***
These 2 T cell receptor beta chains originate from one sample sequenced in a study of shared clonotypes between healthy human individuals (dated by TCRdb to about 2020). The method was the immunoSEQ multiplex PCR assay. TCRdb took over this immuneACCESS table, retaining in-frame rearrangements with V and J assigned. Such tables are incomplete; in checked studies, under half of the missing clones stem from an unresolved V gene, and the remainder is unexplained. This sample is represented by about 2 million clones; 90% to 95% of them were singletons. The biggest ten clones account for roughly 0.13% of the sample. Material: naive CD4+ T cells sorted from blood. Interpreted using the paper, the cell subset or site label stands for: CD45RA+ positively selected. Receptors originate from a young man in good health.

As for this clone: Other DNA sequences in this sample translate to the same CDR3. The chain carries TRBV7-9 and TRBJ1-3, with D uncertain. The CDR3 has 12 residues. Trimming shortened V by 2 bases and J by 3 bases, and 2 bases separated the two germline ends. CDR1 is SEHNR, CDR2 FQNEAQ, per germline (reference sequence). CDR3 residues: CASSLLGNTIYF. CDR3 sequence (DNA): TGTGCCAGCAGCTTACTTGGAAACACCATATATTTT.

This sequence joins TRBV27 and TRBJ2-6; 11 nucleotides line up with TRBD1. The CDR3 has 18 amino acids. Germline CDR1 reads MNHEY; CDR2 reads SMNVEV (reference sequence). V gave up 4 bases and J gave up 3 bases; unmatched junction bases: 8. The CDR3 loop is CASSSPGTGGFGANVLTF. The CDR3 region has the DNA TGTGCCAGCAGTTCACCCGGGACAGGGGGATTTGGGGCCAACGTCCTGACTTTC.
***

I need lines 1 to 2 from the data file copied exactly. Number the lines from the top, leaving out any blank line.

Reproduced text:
These 2 T cell receptor beta chains originate from one sample sequenced in a study of shared clonotypes between healthy human individuals (dated by TCRdb to about 2020). The method was the immunoSEQ multiplex PCR assay. TCRdb took over this immuneACCESS table, retaining in-frame rearrangements with V and J assigned. Such tables are incomplete; in checked studies, under half of the missing clones stem from an unresolved V gene, and the remainder is unexplained. This sample is represented by about 2 million clones; 90% to 95% of them were singletons. The biggest ten clones account for roughly 0.13% of the sample. Material: naive CD4+ T cells sorted from blood. Interpreted using the paper, the cell subset or site label stands for: CD45RA+ positively selected. Receptors originate from a young man in good health.

As for this clone: Other DNA sequences in this sample translate to the same CDR3. The chain carries TRBV7-9 and TRBJ1-3, with D uncertain. The CDR3 has 12 residues. Trimming shortened V by 2 bases and J by 3 bases, and 2 bases separated the two germline ends. CDR1 is SEHNR, CDR2 FQNEAQ, per germline (reference sequence). CDR3 residues: CASSLLGNTIYF. CDR3 sequence (DNA): TGTGCCAGCAGCTTACTTGGAAACACCATATATTTT.